• Ahh, the BOOK:  I have been writing for a long time.  I have written a monthly article for a major business magazine.  I have written hundreds of these newsletters.  I have written countless blog postings.  I have written and designed every idea that has ever been developed at Creative Ventures.  I have even written a self-published book that has done surprisingly well, but I have discovered that writing does not make you a writer.  When I signed the contract with Simon and Schuster, I was naively unaware of what it takes to write a book.  All the other stuff I write are really “one-offs,” really good ideas that have benefited some of the biggest companies on the planet, but are not necessarily coherently connected.  A book is about a well thought-out, designed connection of ideas that take a reader on a real journey in how they see things and in how they think.  I had to learn how to write like that.  I had to create a process that fit my way of working.  It was a challenge to carve out time to work like a writer (thanks to Colin for freeing business time and Laura who would release me to the silence of the bat cave – home office-- to write).  Walt Disney was right:  open new doors and do new things, and you will be amazed at what you can do.
 
  • The Simple Path (and sticking to it):  We are drawn to the idea of MORE.  It seems we are really never satisfied with what we have, both in our stuff and in our way of thinking.  We think, “If I can just do more, give more, and learn more, then my path will get bigger.”  It’s really more about choosing the right stuff to do (a 1,000 no’s), making sure we don’t try to learn everything but instead focus on small but important things, and applying what WE think is important in our thinking.  An idea has only three parts necessary to make it valuable to someone other than its creator.  First, you have to make sure other people get it.  That they REALLY understand.  We are quick to nod our understanding and embarrassed to say we don’t understand.  You have to make sure people get it.  Second, they have to be able to do it.  Most ideas require action.  If you can do it, it gains momentum.  Third, you have to be able to apply it in context.  It has to have some application in what you actually do.  If you can apply it in your world, the idea has traction and value.  We did a great job on this three-part formula, but are always challenged to stay true to it.
 
So, what can these lessons do to help you?
 

 

Do This!
                                               


HOW DO I KNOW WHEN TO SAY NO?: The way to the right NO is both simple (lacks complexity) and at the same time difficult.  It involves a filter, or a test.  We use the three questions test.  We have developed these into a filter that all new projects pass through.  If they make it through they are a GO, if they hit a barrier and can’t get past one of the filter criteria, it’s a NO.  Now maybe the no gets set aside and with time might become a yes.  If you are dealing with ideas, remember, no does not mean trash it, it can also mean not now.  Here is an example we use:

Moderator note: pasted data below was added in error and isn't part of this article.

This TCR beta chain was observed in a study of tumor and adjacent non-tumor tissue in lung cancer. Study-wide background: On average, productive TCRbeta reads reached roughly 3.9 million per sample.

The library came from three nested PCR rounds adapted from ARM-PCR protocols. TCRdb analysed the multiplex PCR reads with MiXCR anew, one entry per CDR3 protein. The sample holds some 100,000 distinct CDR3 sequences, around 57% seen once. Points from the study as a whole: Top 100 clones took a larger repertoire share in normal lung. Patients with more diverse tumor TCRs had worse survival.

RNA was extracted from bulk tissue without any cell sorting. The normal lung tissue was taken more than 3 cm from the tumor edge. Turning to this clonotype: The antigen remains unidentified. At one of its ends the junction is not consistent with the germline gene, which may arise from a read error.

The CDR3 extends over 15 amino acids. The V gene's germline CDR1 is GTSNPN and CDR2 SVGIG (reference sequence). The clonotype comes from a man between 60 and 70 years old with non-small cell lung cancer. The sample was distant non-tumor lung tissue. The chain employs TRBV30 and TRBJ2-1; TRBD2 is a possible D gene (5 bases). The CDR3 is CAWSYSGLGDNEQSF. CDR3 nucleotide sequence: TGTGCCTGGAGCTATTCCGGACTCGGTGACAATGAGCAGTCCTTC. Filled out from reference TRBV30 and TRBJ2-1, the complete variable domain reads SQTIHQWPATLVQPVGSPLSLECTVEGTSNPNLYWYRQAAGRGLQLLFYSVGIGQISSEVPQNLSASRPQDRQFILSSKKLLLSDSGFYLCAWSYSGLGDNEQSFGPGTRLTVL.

1. Can we do it?  Is this project something we can REALLY do or is it something outside of our field of expertise?  We said no to design a stress management project.  We are not experts in stress control.  We said no to a project that was clearly an accounting issue.  We are not CPAs or economists.
  2. Will it create value?  Can we put our finger on the exact value a project will bring both to the client and to us?  If we know where the value is, our design will hit the exact target of the client and we become cooperative partners in its success.  If we really struggle or start inventing value, it’s a NO.
  3. Will it be fun?  I know, what a bunch of subjective fluff.  Not so for us.  Fun is a main ingredient and if you have ever worked with us you know it to be true.  I have regretted every project that had no aspect of fun in it.
 
Find your three and you will know when the answer is NO.

 

TIME: While I told you I am not a stress management expert, I can tell you the fastest path to freak-out is the pathway of time.  I am amazed at the cut-it-close people and their response to running out of the elusive element of time.  I give myself buckets of time when I travel.  I get up early and relax on a travel day.  I arrive at the airport EARLY, relax, and read a little.  I make sure my connections have ample time between flights so I am not sprinting to a gate.  I make sure I travel the day before the project.  I make sure I have all my confirmation information easily accessible.  I confirm hotel reservations and car service reservations.  I use time to my advantage.  I often hear, “You work for yourself and you can do that, but I have schedules that someone else sets.”  Did you ever think to talk about it with the gate-keeper of your time?  One simple suggestion:   give yourself TIME.